Episode 5, Season 2 of “Cooking The Books” Podcast Now Available!

It’s the marvelous month of March, and my latest episode features a wonderful book set in Renaissance Italy that is filled to the joyous brim with luscious food descriptions, a forbidden love, and a secret that brings to mind The DaVinci Code. I am also interviewing the book’s author, the wonderful and talented Crystal King. We talk Italian cuisine, culinary appropriation, which social media platform would Renaissance chefs use most, and I also share a recipe for polpette di vitello con pinoli, e cipolla con una riduzione di aceto balsamico, which was published in the companion cookbook to King’s novel, so give it a listen and try not to drool! You can listen at: https://anchor.fm/cookingthebooks/episodes/The-Chefs-Secret-and-the-Renaissance-ish-Delights-of-Veal-Meatballs-with-Pinenuts-e1e7br5

Learn more about the works of Crystal King at: https://www.crystalking.com/

8 thoughts on “Episode 5, Season 2 of “Cooking The Books” Podcast Now Available!

    1. Thank you so much, Jen. I appreciate your kind words and I’m really glad you enjoyed the interview. Talking to Crystal King was so great. She’s a wonderful writer and I think you would very much enjoy her two books.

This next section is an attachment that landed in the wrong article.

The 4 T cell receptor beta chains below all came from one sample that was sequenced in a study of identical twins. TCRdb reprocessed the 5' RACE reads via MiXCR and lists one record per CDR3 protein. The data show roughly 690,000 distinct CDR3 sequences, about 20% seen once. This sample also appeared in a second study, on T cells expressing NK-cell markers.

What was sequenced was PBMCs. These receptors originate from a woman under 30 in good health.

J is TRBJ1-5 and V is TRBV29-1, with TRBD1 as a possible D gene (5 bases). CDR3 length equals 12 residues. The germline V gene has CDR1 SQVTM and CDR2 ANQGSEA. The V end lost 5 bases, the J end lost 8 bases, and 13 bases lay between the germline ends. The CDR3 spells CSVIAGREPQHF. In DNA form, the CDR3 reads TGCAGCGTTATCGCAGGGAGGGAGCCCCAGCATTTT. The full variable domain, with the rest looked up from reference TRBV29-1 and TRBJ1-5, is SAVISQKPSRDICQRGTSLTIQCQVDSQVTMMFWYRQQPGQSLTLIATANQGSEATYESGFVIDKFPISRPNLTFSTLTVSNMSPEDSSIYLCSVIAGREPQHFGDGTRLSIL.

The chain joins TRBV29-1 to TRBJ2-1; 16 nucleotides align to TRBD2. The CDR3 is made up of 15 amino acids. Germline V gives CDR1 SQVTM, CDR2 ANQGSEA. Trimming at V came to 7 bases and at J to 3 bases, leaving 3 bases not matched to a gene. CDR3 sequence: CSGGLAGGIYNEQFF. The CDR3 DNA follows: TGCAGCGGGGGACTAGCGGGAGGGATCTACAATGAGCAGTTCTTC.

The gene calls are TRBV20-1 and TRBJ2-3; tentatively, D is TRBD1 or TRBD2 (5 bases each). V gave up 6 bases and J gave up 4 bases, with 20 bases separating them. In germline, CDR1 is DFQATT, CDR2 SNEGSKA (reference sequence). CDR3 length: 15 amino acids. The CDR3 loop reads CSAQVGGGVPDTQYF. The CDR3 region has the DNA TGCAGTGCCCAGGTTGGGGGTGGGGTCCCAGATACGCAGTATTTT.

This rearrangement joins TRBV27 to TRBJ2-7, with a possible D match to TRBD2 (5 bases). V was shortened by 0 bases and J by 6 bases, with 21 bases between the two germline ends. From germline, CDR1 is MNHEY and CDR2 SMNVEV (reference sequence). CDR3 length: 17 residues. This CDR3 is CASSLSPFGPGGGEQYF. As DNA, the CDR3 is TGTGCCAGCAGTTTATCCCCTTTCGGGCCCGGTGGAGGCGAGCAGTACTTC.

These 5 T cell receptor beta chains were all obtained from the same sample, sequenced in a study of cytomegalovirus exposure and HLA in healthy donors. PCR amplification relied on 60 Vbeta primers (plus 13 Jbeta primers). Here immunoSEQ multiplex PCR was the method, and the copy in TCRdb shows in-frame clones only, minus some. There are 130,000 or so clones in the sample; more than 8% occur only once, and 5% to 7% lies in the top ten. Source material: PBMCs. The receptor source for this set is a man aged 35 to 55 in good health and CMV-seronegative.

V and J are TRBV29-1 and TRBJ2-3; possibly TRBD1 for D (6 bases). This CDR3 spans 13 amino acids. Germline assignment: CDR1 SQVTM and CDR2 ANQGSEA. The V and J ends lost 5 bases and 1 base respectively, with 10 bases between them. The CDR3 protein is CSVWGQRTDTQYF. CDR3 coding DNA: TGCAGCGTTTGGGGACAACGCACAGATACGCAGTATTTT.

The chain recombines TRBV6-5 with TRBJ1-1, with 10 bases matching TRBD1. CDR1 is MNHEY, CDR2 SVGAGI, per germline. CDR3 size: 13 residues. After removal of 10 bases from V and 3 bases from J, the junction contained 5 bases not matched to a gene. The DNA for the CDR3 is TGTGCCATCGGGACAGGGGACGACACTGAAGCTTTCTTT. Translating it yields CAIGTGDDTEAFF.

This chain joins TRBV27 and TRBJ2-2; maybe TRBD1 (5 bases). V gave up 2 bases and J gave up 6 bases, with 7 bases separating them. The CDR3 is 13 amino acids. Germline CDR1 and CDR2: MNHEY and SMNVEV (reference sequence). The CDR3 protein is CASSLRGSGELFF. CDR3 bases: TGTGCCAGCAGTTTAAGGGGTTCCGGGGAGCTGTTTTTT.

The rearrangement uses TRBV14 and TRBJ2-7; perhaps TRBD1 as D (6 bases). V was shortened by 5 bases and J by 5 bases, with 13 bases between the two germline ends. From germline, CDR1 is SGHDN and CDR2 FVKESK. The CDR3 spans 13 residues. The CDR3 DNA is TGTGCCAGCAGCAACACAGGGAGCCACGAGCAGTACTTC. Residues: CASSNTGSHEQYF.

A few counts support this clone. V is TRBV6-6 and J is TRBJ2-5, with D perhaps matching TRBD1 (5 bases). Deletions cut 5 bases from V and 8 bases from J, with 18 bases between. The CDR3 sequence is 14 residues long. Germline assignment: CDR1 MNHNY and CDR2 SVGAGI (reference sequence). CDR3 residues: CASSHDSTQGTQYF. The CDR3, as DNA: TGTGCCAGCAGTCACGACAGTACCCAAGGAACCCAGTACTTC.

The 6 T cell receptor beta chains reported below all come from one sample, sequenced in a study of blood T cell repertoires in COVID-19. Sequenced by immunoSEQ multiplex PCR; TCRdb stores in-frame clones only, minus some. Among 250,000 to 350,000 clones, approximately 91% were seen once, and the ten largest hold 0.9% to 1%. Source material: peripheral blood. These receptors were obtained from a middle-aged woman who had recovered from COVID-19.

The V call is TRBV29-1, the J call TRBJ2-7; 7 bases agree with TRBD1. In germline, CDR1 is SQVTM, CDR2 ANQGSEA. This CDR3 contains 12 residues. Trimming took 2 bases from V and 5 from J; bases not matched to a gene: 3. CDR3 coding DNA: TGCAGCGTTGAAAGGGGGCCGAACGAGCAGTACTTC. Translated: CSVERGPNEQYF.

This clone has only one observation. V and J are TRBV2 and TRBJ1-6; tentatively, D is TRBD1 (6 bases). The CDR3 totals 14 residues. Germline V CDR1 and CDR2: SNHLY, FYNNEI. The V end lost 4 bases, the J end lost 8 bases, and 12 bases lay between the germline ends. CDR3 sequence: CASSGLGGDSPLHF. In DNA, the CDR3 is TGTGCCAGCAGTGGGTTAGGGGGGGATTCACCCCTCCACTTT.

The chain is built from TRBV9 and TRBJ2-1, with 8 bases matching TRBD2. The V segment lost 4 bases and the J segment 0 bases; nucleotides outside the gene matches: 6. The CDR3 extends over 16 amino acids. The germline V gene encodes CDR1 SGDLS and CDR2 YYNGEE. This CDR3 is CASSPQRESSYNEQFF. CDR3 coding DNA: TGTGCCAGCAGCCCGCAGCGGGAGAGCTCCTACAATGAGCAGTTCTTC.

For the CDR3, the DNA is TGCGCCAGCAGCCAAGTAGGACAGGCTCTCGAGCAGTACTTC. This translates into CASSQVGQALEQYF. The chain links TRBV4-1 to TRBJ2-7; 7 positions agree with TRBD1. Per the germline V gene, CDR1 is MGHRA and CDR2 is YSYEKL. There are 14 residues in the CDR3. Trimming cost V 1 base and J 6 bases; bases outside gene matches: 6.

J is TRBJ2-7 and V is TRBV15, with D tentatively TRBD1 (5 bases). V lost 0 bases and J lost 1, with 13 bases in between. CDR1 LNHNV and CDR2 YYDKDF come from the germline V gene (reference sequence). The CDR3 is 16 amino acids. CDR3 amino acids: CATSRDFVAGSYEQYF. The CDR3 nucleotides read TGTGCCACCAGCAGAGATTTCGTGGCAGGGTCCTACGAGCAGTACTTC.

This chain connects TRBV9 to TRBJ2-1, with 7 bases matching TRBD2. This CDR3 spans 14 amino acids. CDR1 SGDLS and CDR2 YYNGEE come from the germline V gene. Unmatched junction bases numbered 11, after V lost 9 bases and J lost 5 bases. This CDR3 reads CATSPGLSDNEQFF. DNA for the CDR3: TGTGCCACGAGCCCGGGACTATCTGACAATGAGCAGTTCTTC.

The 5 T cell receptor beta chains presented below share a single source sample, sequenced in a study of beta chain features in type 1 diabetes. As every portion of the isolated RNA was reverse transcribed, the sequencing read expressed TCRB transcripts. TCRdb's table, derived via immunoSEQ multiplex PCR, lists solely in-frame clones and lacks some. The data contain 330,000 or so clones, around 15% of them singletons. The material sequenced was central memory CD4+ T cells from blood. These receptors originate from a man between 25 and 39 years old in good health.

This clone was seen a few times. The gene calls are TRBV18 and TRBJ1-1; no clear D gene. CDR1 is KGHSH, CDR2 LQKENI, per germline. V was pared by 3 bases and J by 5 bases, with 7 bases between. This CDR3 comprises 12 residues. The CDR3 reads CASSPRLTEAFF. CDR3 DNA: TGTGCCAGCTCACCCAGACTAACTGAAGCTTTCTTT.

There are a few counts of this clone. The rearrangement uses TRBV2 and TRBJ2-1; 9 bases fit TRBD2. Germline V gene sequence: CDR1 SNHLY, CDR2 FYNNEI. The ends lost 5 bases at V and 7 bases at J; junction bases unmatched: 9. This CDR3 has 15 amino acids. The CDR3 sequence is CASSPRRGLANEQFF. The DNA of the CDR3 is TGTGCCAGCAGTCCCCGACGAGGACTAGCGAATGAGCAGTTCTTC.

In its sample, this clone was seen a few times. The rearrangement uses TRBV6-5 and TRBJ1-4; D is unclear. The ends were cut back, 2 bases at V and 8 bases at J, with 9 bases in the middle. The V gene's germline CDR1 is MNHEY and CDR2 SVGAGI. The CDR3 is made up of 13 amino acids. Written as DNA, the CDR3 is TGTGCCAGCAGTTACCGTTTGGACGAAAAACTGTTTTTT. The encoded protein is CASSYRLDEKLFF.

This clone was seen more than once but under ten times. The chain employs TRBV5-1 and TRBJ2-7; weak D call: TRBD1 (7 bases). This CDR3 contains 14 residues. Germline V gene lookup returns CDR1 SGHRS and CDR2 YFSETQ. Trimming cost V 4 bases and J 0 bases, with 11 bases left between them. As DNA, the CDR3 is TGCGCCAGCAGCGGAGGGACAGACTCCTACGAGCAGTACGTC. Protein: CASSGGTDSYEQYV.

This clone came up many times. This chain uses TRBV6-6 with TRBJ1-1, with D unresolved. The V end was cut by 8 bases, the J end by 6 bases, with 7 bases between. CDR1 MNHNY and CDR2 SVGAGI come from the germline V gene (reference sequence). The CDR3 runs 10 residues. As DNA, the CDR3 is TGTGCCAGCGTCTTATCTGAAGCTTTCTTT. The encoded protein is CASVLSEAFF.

Liked by 1 person

  1. That is so cool that you got to interview the author of the book! This dish looks delicious! Also, I recently read a book that I think you’d like (if you haven’t already read it!) It’s called The Last Chinese Chef and the way it describes the complexities of Chinese food is inspiring.

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    1. Thank you! Yes, interviewing Crystal King was awesome. She is such an excellent writer and so knowledgeable about Italian cuisine. I’ll definitely check out your book recommendation, as well. 😊

      Liked by 1 person

  2. ….hmmm. Recalls that subtle envy of Umbe’ towards Calvino, the later dived in, articulated and used concepts in his works that the former never could get his mind around, (relevant aspects of semiotics included.)

    Liked by 1 person

    1. Interesting. I think of them both as superior intellects whose work complements the others. Symbols and semiotics are such complex concepts, yet I think they both bring them to life in such unique ways.

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